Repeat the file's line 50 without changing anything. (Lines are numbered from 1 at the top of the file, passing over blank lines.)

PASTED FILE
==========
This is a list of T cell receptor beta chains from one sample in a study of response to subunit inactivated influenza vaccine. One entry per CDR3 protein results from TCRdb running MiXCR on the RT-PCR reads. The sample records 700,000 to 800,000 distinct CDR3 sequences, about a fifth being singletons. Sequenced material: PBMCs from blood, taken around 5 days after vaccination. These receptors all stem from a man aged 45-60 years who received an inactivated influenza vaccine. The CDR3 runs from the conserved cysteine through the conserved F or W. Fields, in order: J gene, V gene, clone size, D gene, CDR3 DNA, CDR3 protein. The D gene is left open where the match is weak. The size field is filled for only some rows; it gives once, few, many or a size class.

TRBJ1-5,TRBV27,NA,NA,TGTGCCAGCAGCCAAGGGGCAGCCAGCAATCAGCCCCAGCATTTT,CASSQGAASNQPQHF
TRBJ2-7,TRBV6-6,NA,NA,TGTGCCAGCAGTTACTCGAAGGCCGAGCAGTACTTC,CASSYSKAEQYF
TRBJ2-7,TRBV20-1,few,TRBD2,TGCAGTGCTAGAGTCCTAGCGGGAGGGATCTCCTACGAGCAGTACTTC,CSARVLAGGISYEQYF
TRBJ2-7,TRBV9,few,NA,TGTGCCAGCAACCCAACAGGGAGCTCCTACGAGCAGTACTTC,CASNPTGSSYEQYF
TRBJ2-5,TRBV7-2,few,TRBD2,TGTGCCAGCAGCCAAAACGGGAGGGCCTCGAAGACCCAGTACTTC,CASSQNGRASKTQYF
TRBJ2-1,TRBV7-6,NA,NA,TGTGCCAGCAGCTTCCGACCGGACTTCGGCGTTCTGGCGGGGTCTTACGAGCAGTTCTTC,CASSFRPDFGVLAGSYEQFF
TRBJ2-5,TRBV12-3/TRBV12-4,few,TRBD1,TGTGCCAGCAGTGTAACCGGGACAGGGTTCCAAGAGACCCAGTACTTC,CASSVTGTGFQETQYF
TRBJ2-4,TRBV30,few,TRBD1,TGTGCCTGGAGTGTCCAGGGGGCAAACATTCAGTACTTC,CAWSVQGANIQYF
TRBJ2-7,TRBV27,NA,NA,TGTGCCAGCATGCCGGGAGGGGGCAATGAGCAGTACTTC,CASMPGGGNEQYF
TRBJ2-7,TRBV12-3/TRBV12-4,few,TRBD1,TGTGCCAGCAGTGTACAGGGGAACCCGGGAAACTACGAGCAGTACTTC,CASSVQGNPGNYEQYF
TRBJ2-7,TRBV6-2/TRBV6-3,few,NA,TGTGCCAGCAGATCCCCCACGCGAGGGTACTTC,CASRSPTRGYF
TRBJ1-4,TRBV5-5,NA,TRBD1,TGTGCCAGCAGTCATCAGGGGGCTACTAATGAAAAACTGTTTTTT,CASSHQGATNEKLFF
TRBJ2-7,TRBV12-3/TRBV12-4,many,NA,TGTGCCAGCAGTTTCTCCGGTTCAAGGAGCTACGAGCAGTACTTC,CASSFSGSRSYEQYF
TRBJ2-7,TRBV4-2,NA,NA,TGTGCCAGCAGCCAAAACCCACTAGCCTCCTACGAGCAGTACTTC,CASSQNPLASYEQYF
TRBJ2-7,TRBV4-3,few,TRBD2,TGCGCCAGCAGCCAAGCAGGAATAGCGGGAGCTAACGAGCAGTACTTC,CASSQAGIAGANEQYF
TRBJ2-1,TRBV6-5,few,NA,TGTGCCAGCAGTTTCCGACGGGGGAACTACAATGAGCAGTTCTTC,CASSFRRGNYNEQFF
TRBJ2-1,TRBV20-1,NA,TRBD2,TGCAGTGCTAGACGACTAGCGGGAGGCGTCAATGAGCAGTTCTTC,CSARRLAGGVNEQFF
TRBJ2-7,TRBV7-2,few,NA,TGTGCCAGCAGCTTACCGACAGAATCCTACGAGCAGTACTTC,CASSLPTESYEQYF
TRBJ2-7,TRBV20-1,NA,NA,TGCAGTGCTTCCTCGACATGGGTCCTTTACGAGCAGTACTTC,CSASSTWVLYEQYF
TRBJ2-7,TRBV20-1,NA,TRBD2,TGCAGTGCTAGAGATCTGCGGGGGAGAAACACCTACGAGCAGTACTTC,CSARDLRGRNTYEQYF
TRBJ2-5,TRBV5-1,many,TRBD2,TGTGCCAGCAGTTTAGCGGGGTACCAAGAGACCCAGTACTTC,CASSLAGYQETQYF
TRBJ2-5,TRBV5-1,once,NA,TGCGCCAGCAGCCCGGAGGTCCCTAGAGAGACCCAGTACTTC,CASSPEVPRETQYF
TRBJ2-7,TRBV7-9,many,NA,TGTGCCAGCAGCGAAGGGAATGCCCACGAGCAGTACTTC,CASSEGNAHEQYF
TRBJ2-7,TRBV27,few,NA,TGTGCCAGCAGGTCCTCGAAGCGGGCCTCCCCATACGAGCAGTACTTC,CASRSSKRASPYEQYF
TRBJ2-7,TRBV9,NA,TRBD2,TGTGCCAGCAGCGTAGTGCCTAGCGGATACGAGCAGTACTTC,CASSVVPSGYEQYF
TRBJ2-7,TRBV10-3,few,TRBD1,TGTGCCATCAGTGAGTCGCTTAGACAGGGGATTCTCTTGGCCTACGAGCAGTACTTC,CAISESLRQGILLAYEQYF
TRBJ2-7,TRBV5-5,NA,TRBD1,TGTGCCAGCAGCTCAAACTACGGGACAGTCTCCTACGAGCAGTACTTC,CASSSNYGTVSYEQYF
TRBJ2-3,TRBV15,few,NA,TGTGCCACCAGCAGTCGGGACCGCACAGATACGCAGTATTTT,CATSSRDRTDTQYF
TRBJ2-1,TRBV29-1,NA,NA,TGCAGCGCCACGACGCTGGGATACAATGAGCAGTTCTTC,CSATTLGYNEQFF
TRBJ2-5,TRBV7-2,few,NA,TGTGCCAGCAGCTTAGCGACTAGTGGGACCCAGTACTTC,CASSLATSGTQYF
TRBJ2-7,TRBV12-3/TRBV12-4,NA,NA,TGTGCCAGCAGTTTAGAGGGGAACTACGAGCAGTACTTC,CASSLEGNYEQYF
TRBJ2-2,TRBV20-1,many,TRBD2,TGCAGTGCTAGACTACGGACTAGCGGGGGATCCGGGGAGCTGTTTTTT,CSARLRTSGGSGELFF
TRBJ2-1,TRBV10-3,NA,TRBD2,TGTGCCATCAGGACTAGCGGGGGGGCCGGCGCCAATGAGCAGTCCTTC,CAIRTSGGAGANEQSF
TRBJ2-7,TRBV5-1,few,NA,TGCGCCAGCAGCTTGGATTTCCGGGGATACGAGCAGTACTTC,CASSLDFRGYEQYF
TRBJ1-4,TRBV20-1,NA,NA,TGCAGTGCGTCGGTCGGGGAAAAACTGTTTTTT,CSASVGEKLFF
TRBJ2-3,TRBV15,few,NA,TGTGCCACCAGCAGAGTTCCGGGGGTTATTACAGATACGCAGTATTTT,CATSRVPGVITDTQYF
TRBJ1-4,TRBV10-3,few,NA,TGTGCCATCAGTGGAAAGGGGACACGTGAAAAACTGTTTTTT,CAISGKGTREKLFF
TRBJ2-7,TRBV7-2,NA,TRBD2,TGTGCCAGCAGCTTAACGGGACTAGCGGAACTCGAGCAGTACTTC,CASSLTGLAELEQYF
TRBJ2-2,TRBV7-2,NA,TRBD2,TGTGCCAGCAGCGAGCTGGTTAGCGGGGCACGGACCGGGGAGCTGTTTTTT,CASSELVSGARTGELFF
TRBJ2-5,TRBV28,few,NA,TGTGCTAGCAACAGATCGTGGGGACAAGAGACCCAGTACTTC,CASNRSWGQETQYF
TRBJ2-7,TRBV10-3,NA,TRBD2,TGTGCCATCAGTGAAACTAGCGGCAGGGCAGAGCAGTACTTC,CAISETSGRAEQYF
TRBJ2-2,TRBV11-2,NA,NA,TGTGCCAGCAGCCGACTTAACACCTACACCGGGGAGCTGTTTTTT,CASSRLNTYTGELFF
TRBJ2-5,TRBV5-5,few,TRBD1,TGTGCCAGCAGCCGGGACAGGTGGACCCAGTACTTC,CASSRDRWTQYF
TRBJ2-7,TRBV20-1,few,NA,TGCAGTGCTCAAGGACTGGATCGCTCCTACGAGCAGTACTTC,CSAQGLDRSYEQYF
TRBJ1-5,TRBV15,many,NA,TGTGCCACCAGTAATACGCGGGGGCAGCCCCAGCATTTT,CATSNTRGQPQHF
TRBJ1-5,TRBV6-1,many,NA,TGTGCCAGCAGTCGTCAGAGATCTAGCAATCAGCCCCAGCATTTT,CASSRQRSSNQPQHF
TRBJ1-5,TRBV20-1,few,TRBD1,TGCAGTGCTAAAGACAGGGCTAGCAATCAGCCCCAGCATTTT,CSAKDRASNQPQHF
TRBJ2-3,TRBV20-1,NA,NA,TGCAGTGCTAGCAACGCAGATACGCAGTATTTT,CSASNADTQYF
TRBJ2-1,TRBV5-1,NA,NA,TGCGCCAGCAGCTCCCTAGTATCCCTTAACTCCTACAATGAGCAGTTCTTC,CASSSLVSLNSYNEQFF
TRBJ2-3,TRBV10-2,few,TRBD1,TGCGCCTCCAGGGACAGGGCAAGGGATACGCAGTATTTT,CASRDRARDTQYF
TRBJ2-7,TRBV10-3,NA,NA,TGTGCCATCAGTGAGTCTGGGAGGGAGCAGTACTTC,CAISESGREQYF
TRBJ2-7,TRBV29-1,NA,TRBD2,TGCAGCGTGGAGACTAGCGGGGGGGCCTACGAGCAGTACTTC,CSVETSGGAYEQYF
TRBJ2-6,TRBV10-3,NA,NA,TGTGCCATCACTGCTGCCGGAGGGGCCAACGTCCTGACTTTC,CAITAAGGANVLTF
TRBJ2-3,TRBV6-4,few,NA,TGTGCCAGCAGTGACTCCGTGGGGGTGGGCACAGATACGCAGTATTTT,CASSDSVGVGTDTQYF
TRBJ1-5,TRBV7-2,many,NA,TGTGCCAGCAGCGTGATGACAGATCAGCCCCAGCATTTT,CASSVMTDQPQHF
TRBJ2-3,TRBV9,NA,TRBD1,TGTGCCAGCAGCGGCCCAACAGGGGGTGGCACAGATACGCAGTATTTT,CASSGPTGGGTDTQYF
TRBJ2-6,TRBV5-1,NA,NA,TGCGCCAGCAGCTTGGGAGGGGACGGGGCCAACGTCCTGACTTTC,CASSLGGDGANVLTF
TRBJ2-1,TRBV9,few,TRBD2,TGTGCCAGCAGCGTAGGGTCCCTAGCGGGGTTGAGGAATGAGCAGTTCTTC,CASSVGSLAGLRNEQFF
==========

TRBJ2-1,TRBV5-1,NA,NA,TGCGCCAGCAGCTCCCTAGTATCCCTTAACTCCTACAATGAGCAGTTCTTC,CASSSLVSLNSYNEQFF